This is where things got interesting. Lori counters Kevin’s offer with another deal for Katherine to consider. She offers a three year loan of $750K at a 7.5% interest rate and, after she is paid back, wants 8% of the company. With both of those offers, Katherine wants to phone a friend, which throws the Sharks into shock. Robert said it was “Business 101” to walk away and call someone at that point. Nothing is guaranteed in the tank until the deal is made. That would have been a horrible thing for her to do because Lori, Kevin, and Robert could withdrawal any offer they had on the table. It’s the kind of offer that has you hanging at the edge of your seat pulling your hair out wanting to tell the inventor, “Take the offer!” Thank goodness that she comes to her senses fast and accepts Lori’s offer. She walked out of the tank with some amazing support from Lori Greiner.

BetterBack Now in 2018 – After Surviving The Sharks

Since BetterBack’s appearance on the Tank has been so recent, there hasn’t been any updated information. Lori Greiner’s site has not added the new items from Season 7 so far, so there isn’t an update to report from there either. Their Amazon page is showing they are temporarily out of stock, but their website is accepting orders for the product.

At the time of airing on ABC, BetterBack had not been tried out by the customers. It had only been beta tested at the time that Katherine brought her product to the Shark Tank.

Since the show, there have been reviews by customers on the products, and the device is receiving great feedback. We will have to stay tuned and see the updates that Katherine and Lori have in store for their customers in the rest of 2016. It’s no doubt going to be exciting with Lori helping Katherine down here dream path with the BetterBack.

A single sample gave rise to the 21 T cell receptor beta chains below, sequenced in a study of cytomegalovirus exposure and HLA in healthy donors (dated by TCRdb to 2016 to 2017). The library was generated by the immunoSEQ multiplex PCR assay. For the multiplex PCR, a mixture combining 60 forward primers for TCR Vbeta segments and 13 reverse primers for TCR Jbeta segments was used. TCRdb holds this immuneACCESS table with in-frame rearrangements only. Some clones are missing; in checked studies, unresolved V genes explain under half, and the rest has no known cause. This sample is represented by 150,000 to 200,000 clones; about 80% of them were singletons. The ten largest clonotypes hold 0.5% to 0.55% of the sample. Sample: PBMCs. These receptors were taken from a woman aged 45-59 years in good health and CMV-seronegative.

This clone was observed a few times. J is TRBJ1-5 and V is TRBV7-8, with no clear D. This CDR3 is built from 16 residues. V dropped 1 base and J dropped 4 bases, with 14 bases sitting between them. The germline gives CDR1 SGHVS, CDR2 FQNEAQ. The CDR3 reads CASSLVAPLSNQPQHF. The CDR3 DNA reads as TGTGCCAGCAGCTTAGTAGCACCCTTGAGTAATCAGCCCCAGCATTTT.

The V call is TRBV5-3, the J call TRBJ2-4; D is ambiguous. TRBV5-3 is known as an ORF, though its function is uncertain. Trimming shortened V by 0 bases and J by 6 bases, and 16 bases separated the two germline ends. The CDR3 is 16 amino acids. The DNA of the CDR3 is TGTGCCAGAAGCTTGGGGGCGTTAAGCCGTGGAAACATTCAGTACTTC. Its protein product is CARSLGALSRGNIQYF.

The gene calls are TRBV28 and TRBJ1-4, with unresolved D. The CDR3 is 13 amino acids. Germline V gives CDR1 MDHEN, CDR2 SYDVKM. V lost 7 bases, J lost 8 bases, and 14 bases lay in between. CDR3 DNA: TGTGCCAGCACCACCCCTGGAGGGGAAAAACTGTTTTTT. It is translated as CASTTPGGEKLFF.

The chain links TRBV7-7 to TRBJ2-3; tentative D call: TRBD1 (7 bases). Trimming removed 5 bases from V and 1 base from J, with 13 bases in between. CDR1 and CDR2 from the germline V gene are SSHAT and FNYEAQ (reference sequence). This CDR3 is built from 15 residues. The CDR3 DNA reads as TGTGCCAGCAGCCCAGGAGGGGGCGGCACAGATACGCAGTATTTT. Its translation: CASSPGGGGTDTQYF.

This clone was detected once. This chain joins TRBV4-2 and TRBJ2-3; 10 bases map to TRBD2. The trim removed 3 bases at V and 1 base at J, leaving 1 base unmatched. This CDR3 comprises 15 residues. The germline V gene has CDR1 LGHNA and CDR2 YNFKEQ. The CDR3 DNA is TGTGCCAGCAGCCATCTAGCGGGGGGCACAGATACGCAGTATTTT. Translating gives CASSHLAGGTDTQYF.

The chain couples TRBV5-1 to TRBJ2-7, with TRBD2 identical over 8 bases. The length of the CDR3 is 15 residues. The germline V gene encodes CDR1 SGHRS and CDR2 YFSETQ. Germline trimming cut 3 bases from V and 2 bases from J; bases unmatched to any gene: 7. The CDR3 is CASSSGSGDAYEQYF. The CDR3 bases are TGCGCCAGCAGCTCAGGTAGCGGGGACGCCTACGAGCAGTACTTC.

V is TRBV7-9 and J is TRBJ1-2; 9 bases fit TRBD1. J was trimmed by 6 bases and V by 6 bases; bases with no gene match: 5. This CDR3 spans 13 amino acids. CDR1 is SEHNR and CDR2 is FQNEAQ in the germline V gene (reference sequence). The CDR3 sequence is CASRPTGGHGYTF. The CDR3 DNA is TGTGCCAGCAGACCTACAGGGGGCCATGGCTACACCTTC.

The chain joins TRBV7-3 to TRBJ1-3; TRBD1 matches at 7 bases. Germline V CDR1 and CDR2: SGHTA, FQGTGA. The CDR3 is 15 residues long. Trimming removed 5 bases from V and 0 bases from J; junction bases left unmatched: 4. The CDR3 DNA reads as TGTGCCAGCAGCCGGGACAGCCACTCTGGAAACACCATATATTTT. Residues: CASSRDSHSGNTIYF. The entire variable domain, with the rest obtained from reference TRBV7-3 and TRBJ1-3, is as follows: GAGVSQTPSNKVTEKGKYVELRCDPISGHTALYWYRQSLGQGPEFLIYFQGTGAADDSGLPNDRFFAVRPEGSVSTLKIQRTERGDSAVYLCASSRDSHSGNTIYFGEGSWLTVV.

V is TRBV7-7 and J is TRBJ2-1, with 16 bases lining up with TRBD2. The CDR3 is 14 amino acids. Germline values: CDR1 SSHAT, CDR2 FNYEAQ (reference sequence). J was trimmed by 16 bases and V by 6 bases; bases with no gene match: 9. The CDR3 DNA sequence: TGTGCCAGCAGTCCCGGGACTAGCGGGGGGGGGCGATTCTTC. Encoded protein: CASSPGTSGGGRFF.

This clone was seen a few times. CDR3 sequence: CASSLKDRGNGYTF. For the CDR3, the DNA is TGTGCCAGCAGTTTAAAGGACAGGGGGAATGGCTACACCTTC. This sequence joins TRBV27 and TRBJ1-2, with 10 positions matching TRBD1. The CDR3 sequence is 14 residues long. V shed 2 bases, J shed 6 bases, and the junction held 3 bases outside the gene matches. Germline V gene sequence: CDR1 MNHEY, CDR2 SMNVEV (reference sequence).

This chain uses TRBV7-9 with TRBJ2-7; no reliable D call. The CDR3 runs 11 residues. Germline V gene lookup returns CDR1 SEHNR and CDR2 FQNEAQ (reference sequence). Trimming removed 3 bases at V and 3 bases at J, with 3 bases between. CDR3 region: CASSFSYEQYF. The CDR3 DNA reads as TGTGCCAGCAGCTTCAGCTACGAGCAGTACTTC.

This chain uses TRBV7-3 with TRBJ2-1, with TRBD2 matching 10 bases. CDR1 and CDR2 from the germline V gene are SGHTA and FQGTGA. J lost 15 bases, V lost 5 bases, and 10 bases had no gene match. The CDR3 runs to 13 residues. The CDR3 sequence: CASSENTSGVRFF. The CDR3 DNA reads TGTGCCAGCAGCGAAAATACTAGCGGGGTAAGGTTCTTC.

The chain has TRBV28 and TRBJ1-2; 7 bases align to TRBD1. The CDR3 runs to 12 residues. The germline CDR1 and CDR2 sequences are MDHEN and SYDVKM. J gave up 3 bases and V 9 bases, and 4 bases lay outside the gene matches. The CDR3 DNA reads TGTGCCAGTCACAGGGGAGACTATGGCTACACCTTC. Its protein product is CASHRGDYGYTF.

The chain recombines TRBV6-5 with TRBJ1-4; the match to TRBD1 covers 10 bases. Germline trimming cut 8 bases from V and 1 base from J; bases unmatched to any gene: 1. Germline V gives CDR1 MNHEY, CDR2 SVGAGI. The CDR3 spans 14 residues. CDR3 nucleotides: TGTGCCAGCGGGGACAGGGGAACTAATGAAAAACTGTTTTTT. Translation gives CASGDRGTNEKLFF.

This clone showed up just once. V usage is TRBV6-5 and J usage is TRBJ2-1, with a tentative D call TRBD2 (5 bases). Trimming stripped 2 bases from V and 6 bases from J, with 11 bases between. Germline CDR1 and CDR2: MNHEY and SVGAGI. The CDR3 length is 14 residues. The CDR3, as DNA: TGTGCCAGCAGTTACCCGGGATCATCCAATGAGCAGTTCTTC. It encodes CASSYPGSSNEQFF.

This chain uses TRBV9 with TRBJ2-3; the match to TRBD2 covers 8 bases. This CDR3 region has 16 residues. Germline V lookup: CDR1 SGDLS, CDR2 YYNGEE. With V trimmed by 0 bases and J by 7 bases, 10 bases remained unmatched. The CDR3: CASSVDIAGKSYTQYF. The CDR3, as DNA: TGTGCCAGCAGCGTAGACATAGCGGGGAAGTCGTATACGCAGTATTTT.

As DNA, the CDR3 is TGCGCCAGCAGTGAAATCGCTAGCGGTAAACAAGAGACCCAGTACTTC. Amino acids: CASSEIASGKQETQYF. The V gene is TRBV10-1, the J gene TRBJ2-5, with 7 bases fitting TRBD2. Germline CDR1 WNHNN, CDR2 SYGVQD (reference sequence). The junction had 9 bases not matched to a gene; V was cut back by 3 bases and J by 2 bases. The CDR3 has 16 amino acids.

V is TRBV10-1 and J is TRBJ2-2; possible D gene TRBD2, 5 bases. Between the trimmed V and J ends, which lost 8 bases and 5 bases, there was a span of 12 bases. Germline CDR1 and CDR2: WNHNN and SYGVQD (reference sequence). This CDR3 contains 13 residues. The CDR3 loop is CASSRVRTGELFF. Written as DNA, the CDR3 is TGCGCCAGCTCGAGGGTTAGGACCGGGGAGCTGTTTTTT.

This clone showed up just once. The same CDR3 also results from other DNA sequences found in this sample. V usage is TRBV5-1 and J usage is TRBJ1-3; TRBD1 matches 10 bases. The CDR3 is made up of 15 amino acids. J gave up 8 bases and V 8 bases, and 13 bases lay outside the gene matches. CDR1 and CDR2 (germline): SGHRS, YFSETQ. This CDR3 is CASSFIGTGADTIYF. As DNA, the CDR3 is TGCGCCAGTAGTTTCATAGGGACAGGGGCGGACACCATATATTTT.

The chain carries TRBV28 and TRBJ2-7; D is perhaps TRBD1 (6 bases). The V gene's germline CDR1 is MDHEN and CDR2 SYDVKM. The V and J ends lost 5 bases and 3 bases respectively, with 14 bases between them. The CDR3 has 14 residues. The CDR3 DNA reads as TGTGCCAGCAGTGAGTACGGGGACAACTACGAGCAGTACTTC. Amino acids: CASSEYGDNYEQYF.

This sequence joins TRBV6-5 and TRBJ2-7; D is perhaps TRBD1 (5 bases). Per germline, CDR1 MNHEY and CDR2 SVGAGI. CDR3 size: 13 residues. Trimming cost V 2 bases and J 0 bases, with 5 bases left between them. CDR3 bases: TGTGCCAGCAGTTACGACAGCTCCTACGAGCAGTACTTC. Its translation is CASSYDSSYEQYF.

With the customers current feedback, it seems that Katherine’s BetterBack is making good production. The customers will be looking forward to seeing an update on Lori and Katherine’s success with BetterBack soon.




4 COMMENTS

  1. ***DO NOT ORDER FROM THESE HUSLTERS*** I’ve ordered my unit from Katherine Krug (Better Back) over a year ago and still have yet to receive my order. Even after they’ve contacted me and apologized still nothing. Kathrine Krug (Better Back) is a hustler and a scam. She’s earned over a million dollars on her last campaign and still has not delivered on many orders…just look at the comments below. Katrhine Krug if you can’t deliver on your promise why start a 2nd campaign? Why dont you try fulfilling the first buyers that have been waiting for over a year to receive their awards? The greed and irresponsible business practices makes me like many other not want to trust kickstarter projects anymore.

  2. This product was misrepresented on the show as an original idea. It’s not. This sham artist bought a Nada Chair (web archives showed her review of the product before she deleted it) and then apparently she did some research and found the patent was expired. She then basically made some modifications to make a cheaper product and is selling it as her own invention on Kickstarter (clear violation of their policies that products should be NEW inventions) and then coming up with a fake story for Shark Tank about how she “thought of” the idea. So I would not be at ALL surprised if her deception for the Sharks is discovered and they decide to back out, since there certainly is not patent protection that can be put on this product and word has gotten out about the dishonest presentation of this as their own idea.